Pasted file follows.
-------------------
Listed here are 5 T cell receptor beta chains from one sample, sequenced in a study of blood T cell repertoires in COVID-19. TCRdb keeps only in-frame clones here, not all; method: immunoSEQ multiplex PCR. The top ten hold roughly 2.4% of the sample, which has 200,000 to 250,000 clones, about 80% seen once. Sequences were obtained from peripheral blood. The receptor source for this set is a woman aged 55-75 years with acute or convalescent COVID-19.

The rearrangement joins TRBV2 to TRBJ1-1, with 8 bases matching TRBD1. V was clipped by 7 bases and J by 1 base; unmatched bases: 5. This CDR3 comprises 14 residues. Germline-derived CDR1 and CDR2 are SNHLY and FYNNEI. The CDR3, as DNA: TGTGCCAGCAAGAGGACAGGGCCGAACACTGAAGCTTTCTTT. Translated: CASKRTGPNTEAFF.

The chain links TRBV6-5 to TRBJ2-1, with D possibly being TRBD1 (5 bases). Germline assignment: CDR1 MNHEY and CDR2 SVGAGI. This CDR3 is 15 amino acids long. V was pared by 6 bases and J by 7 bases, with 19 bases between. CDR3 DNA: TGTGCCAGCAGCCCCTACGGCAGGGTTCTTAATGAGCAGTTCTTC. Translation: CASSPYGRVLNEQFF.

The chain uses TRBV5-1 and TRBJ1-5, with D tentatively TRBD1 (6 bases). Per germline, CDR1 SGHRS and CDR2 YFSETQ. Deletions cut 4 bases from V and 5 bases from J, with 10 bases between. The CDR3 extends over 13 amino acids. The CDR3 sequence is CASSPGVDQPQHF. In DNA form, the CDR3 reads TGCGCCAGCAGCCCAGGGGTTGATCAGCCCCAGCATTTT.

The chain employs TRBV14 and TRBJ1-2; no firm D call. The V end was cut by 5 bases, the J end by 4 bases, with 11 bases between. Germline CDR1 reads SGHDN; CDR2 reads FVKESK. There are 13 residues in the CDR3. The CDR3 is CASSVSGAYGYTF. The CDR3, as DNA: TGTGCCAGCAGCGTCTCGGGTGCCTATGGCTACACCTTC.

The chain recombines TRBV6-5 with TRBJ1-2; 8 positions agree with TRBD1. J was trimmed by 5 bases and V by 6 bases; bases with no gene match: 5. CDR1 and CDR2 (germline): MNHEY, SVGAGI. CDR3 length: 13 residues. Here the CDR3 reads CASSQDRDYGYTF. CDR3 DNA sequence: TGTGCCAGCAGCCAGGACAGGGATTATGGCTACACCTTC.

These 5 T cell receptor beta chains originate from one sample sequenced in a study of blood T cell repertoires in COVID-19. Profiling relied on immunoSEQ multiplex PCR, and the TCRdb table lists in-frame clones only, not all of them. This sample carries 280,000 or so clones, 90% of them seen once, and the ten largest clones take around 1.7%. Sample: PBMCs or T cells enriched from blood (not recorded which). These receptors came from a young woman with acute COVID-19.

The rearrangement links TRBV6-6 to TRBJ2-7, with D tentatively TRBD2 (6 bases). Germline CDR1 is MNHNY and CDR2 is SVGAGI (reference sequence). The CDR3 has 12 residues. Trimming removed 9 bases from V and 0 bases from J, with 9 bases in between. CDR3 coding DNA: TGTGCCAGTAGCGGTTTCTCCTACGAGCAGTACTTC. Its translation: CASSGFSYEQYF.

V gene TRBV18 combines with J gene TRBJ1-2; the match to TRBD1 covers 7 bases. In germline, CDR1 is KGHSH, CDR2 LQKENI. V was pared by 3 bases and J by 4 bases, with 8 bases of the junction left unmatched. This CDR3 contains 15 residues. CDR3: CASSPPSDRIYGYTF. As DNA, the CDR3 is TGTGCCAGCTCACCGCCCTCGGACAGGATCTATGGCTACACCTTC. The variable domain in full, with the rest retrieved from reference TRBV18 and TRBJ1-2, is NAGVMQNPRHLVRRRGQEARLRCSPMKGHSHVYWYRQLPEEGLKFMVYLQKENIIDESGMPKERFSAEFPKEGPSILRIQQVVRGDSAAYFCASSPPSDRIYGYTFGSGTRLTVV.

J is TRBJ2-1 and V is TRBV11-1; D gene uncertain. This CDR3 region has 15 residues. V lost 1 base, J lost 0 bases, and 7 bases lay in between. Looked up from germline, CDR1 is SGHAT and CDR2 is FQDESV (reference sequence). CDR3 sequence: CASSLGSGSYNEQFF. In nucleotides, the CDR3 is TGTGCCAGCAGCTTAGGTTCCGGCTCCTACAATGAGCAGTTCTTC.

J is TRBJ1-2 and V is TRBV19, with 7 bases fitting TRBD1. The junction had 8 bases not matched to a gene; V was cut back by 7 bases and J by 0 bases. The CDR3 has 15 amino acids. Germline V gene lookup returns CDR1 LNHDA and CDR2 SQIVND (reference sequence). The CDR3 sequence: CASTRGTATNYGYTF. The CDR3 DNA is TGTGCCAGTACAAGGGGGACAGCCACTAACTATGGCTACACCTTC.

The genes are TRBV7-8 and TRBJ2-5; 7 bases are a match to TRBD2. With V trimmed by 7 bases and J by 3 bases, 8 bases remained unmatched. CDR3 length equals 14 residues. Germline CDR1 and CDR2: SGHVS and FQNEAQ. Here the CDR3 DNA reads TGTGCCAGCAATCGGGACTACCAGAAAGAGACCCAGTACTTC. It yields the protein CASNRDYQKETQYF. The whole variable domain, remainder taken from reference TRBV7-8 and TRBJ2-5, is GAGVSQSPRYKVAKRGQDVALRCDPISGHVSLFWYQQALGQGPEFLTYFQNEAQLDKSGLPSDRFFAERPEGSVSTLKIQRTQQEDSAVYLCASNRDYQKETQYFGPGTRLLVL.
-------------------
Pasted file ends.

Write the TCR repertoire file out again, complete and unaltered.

Listed here are 5 T cell receptor beta chains from one sample, sequenced in a study of blood T cell repertoires in COVID-19. TCRdb keeps only in-frame clones here, not all; method: immunoSEQ multiplex PCR. The top ten hold roughly 2.4% of the sample, which has 200,000 to 250,000 clones, about 80% seen once. Sequences were obtained from peripheral blood. The receptor source for this set is a woman aged 55-75 years with acute or convalescent COVID-19.

The rearrangement joins TRBV2 to TRBJ1-1, with 8 bases matching TRBD1. V was clipped by 7 bases and J by 1 base; unmatched bases: 5. This CDR3 comprises 14 residues. Germline-derived CDR1 and CDR2 are SNHLY and FYNNEI. The CDR3, as DNA: TGTGCCAGCAAGAGGACAGGGCCGAACACTGAAGCTTTCTTT. Translated: CASKRTGPNTEAFF.

The chain links TRBV6-5 to TRBJ2-1, with D possibly being TRBD1 (5 bases). Germline assignment: CDR1 MNHEY and CDR2 SVGAGI. This CDR3 is 15 amino acids long. V was pared by 6 bases and J by 7 bases, with 19 bases between. CDR3 DNA: TGTGCCAGCAGCCCCTACGGCAGGGTTCTTAATGAGCAGTTCTTC. Translation: CASSPYGRVLNEQFF.

The chain uses TRBV5-1 and TRBJ1-5, with D tentatively TRBD1 (6 bases). Per germline, CDR1 SGHRS and CDR2 YFSETQ. Deletions cut 4 bases from V and 5 bases from J, with 10 bases between. The CDR3 extends over 13 amino acids. The CDR3 sequence is CASSPGVDQPQHF. In DNA form, the CDR3 reads TGCGCCAGCAGCCCAGGGGTTGATCAGCCCCAGCATTTT.

The chain employs TRBV14 and TRBJ1-2; no firm D call. The V end was cut by 5 bases, the J end by 4 bases, with 11 bases between. Germline CDR1 reads SGHDN; CDR2 reads FVKESK. There are 13 residues in the CDR3. The CDR3 is CASSVSGAYGYTF. The CDR3, as DNA: TGTGCCAGCAGCGTCTCGGGTGCCTATGGCTACACCTTC.

The chain recombines TRBV6-5 with TRBJ1-2; 8 positions agree with TRBD1. J was trimmed by 5 bases and V by 6 bases; bases with no gene match: 5. CDR1 and CDR2 (germline): MNHEY, SVGAGI. CDR3 length: 13 residues. Here the CDR3 reads CASSQDRDYGYTF. CDR3 DNA sequence: TGTGCCAGCAGCCAGGACAGGGATTATGGCTACACCTTC.

These 5 T cell receptor beta chains originate from one sample sequenced in a study of blood T cell repertoires in COVID-19. Profiling relied on immunoSEQ multiplex PCR, and the TCRdb table lists in-frame clones only, not all of them. This sample carries 280,000 or so clones, 90% of them seen once, and the ten largest clones take around 1.7%. Sample: PBMCs or T cells enriched from blood (not recorded which). These receptors came from a young woman with acute COVID-19.

The rearrangement links TRBV6-6 to TRBJ2-7, with D tentatively TRBD2 (6 bases). Germline CDR1 is MNHNY and CDR2 is SVGAGI (reference sequence). The CDR3 has 12 residues. Trimming removed 9 bases from V and 0 bases from J, with 9 bases in between. CDR3 coding DNA: TGTGCCAGTAGCGGTTTCTCCTACGAGCAGTACTTC. Its translation: CASSGFSYEQYF.

V gene TRBV18 combines with J gene TRBJ1-2; the match to TRBD1 covers 7 bases. In germline, CDR1 is KGHSH, CDR2 LQKENI. V was pared by 3 bases and J by 4 bases, with 8 bases of the junction left unmatched. This CDR3 contains 15 residues. CDR3: CASSPPSDRIYGYTF. As DNA, the CDR3 is TGTGCCAGCTCACCGCCCTCGGACAGGATCTATGGCTACACCTTC. The variable domain in full, with the rest retrieved from reference TRBV18 and TRBJ1-2, is NAGVMQNPRHLVRRRGQEARLRCSPMKGHSHVYWYRQLPEEGLKFMVYLQKENIIDESGMPKERFSAEFPKEGPSILRIQQVVRGDSAAYFCASSPPSDRIYGYTFGSGTRLTVV.

J is TRBJ2-1 and V is TRBV11-1; D gene uncertain. This CDR3 region has 15 residues. V lost 1 base, J lost 0 bases, and 7 bases lay in between. Looked up from germline, CDR1 is SGHAT and CDR2 is FQDESV (reference sequence). CDR3 sequence: CASSLGSGSYNEQFF. In nucleotides, the CDR3 is TGTGCCAGCAGCTTAGGTTCCGGCTCCTACAATGAGCAGTTCTTC.

J is TRBJ1-2 and V is TRBV19, with 7 bases fitting TRBD1. The junction had 8 bases not matched to a gene; V was cut back by 7 bases and J by 0 bases. The CDR3 has 15 amino acids. Germline V gene lookup returns CDR1 LNHDA and CDR2 SQIVND (reference sequence). The CDR3 sequence: CASTRGTATNYGYTF. The CDR3 DNA is TGTGCCAGTACAAGGGGGACAGCCACTAACTATGGCTACACCTTC.

The genes are TRBV7-8 and TRBJ2-5; 7 bases are a match to TRBD2. With V trimmed by 7 bases and J by 3 bases, 8 bases remained unmatched. CDR3 length equals 14 residues. Germline CDR1 and CDR2: SGHVS and FQNEAQ. Here the CDR3 DNA reads TGTGCCAGCAATCGGGACTACCAGAAAGAGACCCAGTACTTC. It yields the protein CASNRDYQKETQYF. The whole variable domain, remainder taken from reference TRBV7-8 and TRBJ2-5, is GAGVSQSPRYKVAKRGQDVALRCDPISGHVSLFWYQQALGQGPEFLTYFQNEAQLDKSGLPSDRFFAERPEGSVSTLKIQRTQQEDSAVYLCASNRDYQKETQYFGPGTRLLVL.